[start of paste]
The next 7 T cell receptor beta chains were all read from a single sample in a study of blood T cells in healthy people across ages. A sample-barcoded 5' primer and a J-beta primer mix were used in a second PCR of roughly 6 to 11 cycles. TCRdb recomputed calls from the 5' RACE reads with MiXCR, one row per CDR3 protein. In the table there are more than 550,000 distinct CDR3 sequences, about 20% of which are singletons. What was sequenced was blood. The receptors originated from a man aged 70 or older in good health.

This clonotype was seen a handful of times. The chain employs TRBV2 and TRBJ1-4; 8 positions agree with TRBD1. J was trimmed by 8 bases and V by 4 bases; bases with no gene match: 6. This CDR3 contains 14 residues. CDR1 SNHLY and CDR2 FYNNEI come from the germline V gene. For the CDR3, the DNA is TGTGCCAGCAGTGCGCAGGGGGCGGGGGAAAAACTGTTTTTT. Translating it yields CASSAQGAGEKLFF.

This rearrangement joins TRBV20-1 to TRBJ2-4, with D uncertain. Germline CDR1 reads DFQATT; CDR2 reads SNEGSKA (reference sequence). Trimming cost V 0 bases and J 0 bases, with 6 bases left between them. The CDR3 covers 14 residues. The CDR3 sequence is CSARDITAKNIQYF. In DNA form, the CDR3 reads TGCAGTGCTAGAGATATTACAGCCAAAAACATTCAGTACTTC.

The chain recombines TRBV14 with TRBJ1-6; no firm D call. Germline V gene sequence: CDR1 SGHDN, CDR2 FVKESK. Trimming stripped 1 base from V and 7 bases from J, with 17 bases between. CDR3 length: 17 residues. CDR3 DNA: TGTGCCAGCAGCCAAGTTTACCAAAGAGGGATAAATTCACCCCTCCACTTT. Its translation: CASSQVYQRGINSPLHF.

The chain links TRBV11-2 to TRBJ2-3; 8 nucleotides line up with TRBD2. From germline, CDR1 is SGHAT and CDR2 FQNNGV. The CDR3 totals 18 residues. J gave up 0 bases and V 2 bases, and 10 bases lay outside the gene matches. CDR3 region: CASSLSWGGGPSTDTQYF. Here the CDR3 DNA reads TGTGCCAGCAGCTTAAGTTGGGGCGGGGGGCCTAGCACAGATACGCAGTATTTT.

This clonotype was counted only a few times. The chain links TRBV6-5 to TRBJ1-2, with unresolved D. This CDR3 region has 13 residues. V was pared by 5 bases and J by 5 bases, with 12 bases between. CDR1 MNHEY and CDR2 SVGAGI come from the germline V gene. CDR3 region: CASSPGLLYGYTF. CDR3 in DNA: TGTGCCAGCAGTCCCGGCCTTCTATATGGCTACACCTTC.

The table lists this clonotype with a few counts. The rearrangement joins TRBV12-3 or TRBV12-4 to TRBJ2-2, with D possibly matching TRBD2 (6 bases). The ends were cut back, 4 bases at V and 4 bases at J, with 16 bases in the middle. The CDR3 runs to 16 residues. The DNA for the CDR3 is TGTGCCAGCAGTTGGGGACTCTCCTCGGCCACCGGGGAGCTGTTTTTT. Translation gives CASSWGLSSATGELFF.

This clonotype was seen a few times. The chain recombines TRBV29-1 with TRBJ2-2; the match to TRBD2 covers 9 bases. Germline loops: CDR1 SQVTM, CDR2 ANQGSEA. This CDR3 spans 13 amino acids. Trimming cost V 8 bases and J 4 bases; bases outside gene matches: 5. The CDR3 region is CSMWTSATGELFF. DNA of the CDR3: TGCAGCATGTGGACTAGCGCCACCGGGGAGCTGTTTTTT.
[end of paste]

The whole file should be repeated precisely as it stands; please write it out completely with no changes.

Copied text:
The next 7 T cell receptor beta chains were all read from a single sample in a study of blood T cells in healthy people across ages. A sample-barcoded 5' primer and a J-beta primer mix were used in a second PCR of roughly 6 to 11 cycles. TCRdb recomputed calls from the 5' RACE reads with MiXCR, one row per CDR3 protein. In the table there are more than 550,000 distinct CDR3 sequences, about 20% of which are singletons. What was sequenced was blood. The receptors originated from a man aged 70 or older in good health.

This clonotype was seen a handful of times. The chain employs TRBV2 and TRBJ1-4; 8 positions agree with TRBD1. J was trimmed by 8 bases and V by 4 bases; bases with no gene match: 6. This CDR3 contains 14 residues. CDR1 SNHLY and CDR2 FYNNEI come from the germline V gene. For the CDR3, the DNA is TGTGCCAGCAGTGCGCAGGGGGCGGGGGAAAAACTGTTTTTT. Translating it yields CASSAQGAGEKLFF.

This rearrangement joins TRBV20-1 to TRBJ2-4, with D uncertain. Germline CDR1 reads DFQATT; CDR2 reads SNEGSKA (reference sequence). Trimming cost V 0 bases and J 0 bases, with 6 bases left between them. The CDR3 covers 14 residues. The CDR3 sequence is CSARDITAKNIQYF. In DNA form, the CDR3 reads TGCAGTGCTAGAGATATTACAGCCAAAAACATTCAGTACTTC.

The chain recombines TRBV14 with TRBJ1-6; no firm D call. Germline V gene sequence: CDR1 SGHDN, CDR2 FVKESK. Trimming stripped 1 base from V and 7 bases from J, with 17 bases between. CDR3 length: 17 residues. CDR3 DNA: TGTGCCAGCAGCCAAGTTTACCAAAGAGGGATAAATTCACCCCTCCACTTT. Its translation: CASSQVYQRGINSPLHF.

The chain links TRBV11-2 to TRBJ2-3; 8 nucleotides line up with TRBD2. From germline, CDR1 is SGHAT and CDR2 FQNNGV. The CDR3 totals 18 residues. J gave up 0 bases and V 2 bases, and 10 bases lay outside the gene matches. CDR3 region: CASSLSWGGGPSTDTQYF. Here the CDR3 DNA reads TGTGCCAGCAGCTTAAGTTGGGGCGGGGGGCCTAGCACAGATACGCAGTATTTT.

This clonotype was counted only a few times. The chain links TRBV6-5 to TRBJ1-2, with unresolved D. This CDR3 region has 13 residues. V was pared by 5 bases and J by 5 bases, with 12 bases between. CDR1 MNHEY and CDR2 SVGAGI come from the germline V gene. CDR3 region: CASSPGLLYGYTF. CDR3 in DNA: TGTGCCAGCAGTCCCGGCCTTCTATATGGCTACACCTTC.

The table lists this clonotype with a few counts. The rearrangement joins TRBV12-3 or TRBV12-4 to TRBJ2-2, with D possibly matching TRBD2 (6 bases). The ends were cut back, 4 bases at V and 4 bases at J, with 16 bases in the middle. The CDR3 runs to 16 residues. The DNA for the CDR3 is TGTGCCAGCAGTTGGGGACTCTCCTCGGCCACCGGGGAGCTGTTTTTT. Translation gives CASSWGLSSATGELFF.

This clonotype was seen a few times. The chain recombines TRBV29-1 with TRBJ2-2; the match to TRBD2 covers 9 bases. Germline loops: CDR1 SQVTM, CDR2 ANQGSEA. This CDR3 spans 13 amino acids. Trimming cost V 8 bases and J 4 bases; bases outside gene matches: 5. The CDR3 region is CSMWTSATGELFF. DNA of the CDR3: TGCAGCATGTGGACTAGCGCCACCGGGGAGCTGTTTTTT.